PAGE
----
Alf P. Steinbach wrote:
So what's "OtherClass" used for, then?

One solution may be to split the single template definition into a
general one and a specialization.

However, with the vague specification (e.g. "OtherClass") it's
difficult to give an example that wouldn't probably be misleading.
Indeed, I guess I over-simplified the example. My intent was to
extract only the syntactic problem I was running into, but I lost
the global design on the way. So I'll try to be more precise...
I currently have a template class (Example in my previous post)
which acts as a specialized container of objects (T, SomeClass,
OtherClass, ...), using a std::map as its underlying implementation.
For simplicity, I'll pretend that it is a std::map<unsigned,int>, and
get rid of the useless template parameters (policies).

It's member methods almost always return either a reference to itself,
or a modified copy. Most of these methods are symmetrical.
So it could be written:

template< /*original arguments ommitted*/ >
class Base
{
public:
Base();
Base(const Base&);
Base& operator =(const Base&);

Base& foo(int i)
{
// do whatever with i and map_
return *this;
};

Base bar(int i) const
{
Base tmp(*this);
tmp.foo(i);
return tmp;
};
private:
std::map<unsigned,intmap_;
};

FYI foo/bar is actually about 20 pairs of symmetric overriden
functions (FinalType& fn1() / FinalType fn1() const, ...).
Due to the number of template arguments (6), this template class is
_always_ used through a typedef (which in reality often spans over 6-
10 lines, so without typedef the code would be unreadable):

typedef Base< /*...*/ Derived1;
typedef Base< /*...*/ Derived2;
etc...

So Derived1::bar returns a Derived1 (aka. Base</*...*/due to the
typedef), while Derived1::foo returns a Derived1&.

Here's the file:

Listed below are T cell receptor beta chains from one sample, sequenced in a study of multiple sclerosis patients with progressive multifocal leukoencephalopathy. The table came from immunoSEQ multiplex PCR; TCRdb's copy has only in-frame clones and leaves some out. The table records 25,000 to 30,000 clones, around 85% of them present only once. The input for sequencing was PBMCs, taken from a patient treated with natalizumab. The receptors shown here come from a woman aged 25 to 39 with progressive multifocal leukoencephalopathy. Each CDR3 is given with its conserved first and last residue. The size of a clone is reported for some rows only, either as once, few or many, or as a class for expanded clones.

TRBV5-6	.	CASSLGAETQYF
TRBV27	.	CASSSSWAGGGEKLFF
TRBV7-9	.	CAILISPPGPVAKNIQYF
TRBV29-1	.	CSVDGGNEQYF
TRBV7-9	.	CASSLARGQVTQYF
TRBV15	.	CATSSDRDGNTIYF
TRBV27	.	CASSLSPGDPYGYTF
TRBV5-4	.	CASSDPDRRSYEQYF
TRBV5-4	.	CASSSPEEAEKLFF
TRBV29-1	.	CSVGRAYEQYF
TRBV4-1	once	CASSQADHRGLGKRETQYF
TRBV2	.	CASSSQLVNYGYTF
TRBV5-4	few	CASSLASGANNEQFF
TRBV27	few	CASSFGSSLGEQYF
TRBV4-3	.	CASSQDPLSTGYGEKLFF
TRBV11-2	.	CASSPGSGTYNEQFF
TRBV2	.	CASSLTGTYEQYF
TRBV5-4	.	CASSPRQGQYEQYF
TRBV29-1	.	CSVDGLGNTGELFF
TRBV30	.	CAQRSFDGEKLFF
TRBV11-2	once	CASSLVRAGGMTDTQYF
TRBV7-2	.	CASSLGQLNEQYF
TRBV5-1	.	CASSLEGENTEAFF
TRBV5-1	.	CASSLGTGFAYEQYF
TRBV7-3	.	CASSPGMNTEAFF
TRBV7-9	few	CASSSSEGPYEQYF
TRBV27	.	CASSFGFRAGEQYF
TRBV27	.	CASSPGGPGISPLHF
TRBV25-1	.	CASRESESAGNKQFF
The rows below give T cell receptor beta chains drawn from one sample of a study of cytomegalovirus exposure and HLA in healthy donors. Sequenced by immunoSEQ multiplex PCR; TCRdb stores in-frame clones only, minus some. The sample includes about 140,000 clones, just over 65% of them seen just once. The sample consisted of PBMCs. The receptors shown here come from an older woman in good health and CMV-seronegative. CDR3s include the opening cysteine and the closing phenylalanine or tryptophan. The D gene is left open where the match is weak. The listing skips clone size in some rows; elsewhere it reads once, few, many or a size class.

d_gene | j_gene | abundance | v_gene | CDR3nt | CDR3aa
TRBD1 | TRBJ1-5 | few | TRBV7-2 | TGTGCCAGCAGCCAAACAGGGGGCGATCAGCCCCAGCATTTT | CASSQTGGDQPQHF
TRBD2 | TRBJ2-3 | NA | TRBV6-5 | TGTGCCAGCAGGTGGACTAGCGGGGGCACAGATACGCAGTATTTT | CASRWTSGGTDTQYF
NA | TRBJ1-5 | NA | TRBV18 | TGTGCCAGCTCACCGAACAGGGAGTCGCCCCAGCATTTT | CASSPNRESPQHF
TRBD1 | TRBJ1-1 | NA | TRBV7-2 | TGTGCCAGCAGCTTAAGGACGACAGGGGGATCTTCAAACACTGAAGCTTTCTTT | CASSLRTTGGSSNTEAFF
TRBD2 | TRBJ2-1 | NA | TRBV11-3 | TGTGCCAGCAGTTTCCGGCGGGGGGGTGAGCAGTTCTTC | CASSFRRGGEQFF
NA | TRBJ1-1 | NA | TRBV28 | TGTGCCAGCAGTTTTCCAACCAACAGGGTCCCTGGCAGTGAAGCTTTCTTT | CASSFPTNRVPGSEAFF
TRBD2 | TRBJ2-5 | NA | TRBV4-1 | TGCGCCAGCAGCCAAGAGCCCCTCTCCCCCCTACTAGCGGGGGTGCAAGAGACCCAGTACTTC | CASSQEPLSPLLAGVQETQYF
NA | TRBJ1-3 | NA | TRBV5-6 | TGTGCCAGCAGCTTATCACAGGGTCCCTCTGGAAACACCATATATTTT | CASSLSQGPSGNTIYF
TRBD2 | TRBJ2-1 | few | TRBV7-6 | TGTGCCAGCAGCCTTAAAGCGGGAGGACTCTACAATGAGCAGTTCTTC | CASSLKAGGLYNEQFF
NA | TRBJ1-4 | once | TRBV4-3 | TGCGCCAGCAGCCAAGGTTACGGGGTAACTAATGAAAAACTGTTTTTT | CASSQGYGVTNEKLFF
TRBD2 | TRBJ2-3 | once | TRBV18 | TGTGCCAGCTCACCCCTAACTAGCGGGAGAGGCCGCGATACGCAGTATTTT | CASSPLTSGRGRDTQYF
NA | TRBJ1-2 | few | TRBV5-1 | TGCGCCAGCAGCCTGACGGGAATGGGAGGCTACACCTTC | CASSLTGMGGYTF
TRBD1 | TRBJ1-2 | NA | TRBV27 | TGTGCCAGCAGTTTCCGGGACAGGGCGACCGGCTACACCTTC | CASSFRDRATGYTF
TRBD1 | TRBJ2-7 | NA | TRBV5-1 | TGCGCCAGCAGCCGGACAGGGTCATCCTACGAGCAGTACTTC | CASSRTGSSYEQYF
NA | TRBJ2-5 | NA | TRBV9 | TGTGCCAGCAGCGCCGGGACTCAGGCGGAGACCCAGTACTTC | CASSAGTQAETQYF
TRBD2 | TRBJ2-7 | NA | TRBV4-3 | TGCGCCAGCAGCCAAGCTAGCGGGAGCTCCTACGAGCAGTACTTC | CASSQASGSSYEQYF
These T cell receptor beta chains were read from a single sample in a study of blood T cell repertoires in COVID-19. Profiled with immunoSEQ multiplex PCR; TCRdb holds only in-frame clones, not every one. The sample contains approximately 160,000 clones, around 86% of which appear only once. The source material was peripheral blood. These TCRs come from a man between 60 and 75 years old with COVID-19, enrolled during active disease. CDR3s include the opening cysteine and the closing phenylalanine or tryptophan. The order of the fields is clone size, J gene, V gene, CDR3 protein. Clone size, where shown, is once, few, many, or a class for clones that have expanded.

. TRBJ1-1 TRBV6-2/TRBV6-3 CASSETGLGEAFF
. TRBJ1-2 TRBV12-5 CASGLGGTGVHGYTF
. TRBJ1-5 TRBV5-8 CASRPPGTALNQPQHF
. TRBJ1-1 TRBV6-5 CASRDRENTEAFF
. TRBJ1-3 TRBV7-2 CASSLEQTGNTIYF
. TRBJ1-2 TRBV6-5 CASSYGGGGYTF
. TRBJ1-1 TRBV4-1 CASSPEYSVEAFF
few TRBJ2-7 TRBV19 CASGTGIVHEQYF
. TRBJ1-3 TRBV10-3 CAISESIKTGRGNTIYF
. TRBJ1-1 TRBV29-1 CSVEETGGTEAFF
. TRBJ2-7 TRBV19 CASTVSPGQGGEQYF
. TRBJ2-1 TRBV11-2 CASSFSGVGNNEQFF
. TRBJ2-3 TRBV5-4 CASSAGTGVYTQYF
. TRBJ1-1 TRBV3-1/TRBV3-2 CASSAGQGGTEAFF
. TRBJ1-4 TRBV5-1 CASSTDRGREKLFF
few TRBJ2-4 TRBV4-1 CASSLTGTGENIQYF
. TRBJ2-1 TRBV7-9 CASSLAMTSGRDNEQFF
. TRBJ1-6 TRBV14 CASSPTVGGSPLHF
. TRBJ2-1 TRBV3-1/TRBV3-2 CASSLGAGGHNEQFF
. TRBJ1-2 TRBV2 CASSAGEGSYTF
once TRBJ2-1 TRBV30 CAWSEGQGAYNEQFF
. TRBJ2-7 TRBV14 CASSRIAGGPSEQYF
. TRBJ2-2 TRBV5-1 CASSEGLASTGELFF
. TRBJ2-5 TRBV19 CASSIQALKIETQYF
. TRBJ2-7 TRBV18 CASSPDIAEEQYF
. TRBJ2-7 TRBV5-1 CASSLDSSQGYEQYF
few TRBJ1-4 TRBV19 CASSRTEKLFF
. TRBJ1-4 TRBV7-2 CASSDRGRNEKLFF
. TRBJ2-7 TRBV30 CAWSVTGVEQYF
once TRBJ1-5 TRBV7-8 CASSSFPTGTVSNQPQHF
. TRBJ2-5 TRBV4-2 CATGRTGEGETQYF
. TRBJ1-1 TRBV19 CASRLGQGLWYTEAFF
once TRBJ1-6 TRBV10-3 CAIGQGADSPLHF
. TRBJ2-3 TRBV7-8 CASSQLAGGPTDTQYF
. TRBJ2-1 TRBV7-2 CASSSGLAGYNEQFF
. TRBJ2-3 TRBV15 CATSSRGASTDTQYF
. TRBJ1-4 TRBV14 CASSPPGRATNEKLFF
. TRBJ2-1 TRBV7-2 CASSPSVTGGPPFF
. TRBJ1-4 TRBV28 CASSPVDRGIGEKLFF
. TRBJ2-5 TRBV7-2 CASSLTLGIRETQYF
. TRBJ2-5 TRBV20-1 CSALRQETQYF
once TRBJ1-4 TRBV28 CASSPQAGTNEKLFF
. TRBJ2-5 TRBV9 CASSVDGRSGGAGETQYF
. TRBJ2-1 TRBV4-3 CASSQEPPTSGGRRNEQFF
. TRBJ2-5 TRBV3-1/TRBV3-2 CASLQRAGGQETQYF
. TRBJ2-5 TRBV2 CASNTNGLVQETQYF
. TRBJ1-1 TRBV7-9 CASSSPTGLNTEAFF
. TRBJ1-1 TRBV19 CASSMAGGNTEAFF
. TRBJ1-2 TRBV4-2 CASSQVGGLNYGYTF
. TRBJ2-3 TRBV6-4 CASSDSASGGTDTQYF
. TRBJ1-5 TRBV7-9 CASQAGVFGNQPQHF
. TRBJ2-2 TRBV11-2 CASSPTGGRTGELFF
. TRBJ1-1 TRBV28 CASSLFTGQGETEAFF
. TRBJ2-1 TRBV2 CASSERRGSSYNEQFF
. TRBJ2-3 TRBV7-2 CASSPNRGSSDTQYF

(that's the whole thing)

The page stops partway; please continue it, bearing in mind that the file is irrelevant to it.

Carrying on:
But I now feel the need to add an optional rule enforcer to some of
the derived classes (let's say to Derived2) so I thought I'd do the
following :

template</*...*/>
class Base
{
public:
Base(); // rules_ is initialized to NULL
Base(const Base&);
Base& operator =(const Base&);
~Base();

Base& foo(int i)
{
// do whatever with i and map_
if (rules_)
rules_->Enforce_foo(i,map_);
return *this;
};

Base bar(int i) const
{
Base tmp(*this);
tmp.foo(i);
return tmp;
};
protected:
struct RulesInterface
{
virtual void Enforce_foo(int, std::map<unsigned,int>&) const = 0;
};
Base(const RulesInterface* rules)
// Initialize just like Base(), plus,
rules_(rules)
{
};
private:
std::map<unsigned,intmap_;
const RulesInterface* rules_;
};

so I still can write
typedef Base</*...*/Derived1;

but also

class Derived2 : public Base</*...*/>
{
public:
Derived2() : Base</*...*/>(&myRules_), myRules_() {};
Derived2(const Derived2&);
Derived2& operator =(const Derived2&);
private:
struct MyRules : public Base</*...*/>::RulesInterface
{
virtual void Enforce_foo(int i, std::map<unsigned,int>& m) const
{
// do whatever with i and m
};
};
const MyRules myRules_;
};
A few things about the above code :

1) even though Derived2 passes a pointer to myRules_ while it isn't
yet constructed, it's (more or less) ok since Base doesn't refer to it
in it's ctors nor in it's dtor.

2) any Base derivative is "final" by design (it would make no sense to
derive again from DerivedN).